Earlier this week, Sen. Rand Paul (R-Ky.) slammed President Barack Obama for not doing enough in response to Russian President Vladimir Putin's incursion into Crimea. In a Time op-ed, Paul huffed:
It is our role as a global leader to be the strongest nation in opposing Russia's latest aggression.
Putin must be punished for violating the Budapest Memorandum, and Russia must learn that the U.S. will isolate it if it insists on acting like a rogue nation.
This does not and should not require military action. No one in the U.S. is calling for this. But it will require other actions and leadership, both of which President Obama unfortunately lacks.
Paul went on to outline a number of steps he would take, were he president, including imposing economic sanctions and visa bans (which Obama has already implemented), kicking Russia out of the G-8, and building the Keystone XL pipeline. (He did not explain how helping a Canadian firm export tar sands oil would intimidate Putin.) He added, "I would reinstitute the missile-defense shields President Obama abandoned in 2009 in Poland and the Czech Republic." He griped, "The real problem is that Russia's President is not currently fearful or threatened in any way by America's President, despite his country's blatant aggression."
With this article, Paul was eagerly joining the GOP chorus that in recent days has been blasting Obama for being weak and feckless regarding Putin and the Ukraine. That was not surprising. As a politician pondering a run for the Republican presidential nomination in 2016, Paul has had to contend with complaints from the GOP's overlapping neocon and establishment wings that he is an isolationist "wacko bird," as Sen. John McCain indelicately put it. Here was a chance to join his party's mainstream in denouncing Obama. Yet to become a member in good standing of the GOP's Get-Obama Brigade, Foreign Policy Division, Paul had to flip-flop.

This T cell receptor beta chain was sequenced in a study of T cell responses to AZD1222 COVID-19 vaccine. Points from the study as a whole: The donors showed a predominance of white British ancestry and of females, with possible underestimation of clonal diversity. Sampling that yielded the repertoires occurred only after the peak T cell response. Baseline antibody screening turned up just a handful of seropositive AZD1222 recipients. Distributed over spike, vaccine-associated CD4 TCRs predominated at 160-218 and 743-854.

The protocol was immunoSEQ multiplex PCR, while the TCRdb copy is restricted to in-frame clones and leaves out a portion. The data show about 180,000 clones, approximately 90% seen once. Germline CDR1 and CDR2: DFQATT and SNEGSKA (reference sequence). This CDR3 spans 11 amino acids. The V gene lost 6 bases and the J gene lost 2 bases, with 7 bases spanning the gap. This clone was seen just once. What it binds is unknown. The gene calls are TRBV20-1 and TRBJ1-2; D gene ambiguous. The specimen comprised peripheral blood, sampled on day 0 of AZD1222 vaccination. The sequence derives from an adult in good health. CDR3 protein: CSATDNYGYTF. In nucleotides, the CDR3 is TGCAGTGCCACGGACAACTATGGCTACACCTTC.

In April 2009, Paul, on the cusp of launching his Senate campaign, gave a talk to the College Republicans group at Western Kentucky University. He was asked about the large number of US troops stationed overseas by an audience member who said it was "ridiculous" for the United States to maintain permanent military bases in Europe and elsewhere around the world. Paul responded sympathetically: "We're now 60 years in Germany, 60 years in Japan, 50 years in Korea." He defended his father, Ron Paul, for having noted during the 2008 presidential race that there were foreign policy causes for 9/11: "We have to understand there is blowback from our foreign policy."
Arguing for a restrained foreign policy (and smaller military establishment), Paul immediately turned to the subject of Russia's invasion of Georgia the previous year (which these days has often been cited as analogous to the Ukraine crisis).
For example, we have to ask ourselves, "Who needs to be part of NATO? What does NATO need to be at this point?" One of the big things [for] the neocons—the people in the Republican Party sort of on the other side from where I come from—is they want Georgia to be part of NATO. Well, Georgia sits right on the border of Russia. Do you think that might be provocative to put them in NATO? NATO's treaty actually says that if they're attacked, we will defend them. So, if the treaty means something, that means all of a sudden we're at war with Russia. If Georgia would had become, Bush wanted Georgia to become part of NATO, had they been part of NATO, we'd be at war with Russia right now. That's kinda a scary thing. We have to decide whether putting missiles in Poland is gonna provoke the Russians. Maybe not to war, but whether it's worth provoking them, or whether we have the money to do it.
Here's the video:
So when Russia sent troops into Georgia (on George W. Bush's watch), Paul didn't want to provoke Russia by placing missiles in Poland. Yet today, when Russia moves into Ukraine (on Obama's watch), he's all for dispatching missiles to Poland to send a message to Putin. Does Paul care more about Crimea than Georgia? Or does he care more about keeping a foot on the GOP's anti-Obama bandwagon? Paul's office did not respond to a request for comment.
It appears that Paul, an isolationist who doesn't want to be isolated within the GOP, spotted the opportunity to develop some Obama-bashing hawk cred as the presidential campaign nears. "I stand with the people of Ukraine," Paul declares now, though that was not what he said about Georgians. What's changed in the past six years: geopolitics or Paul's own political calculations?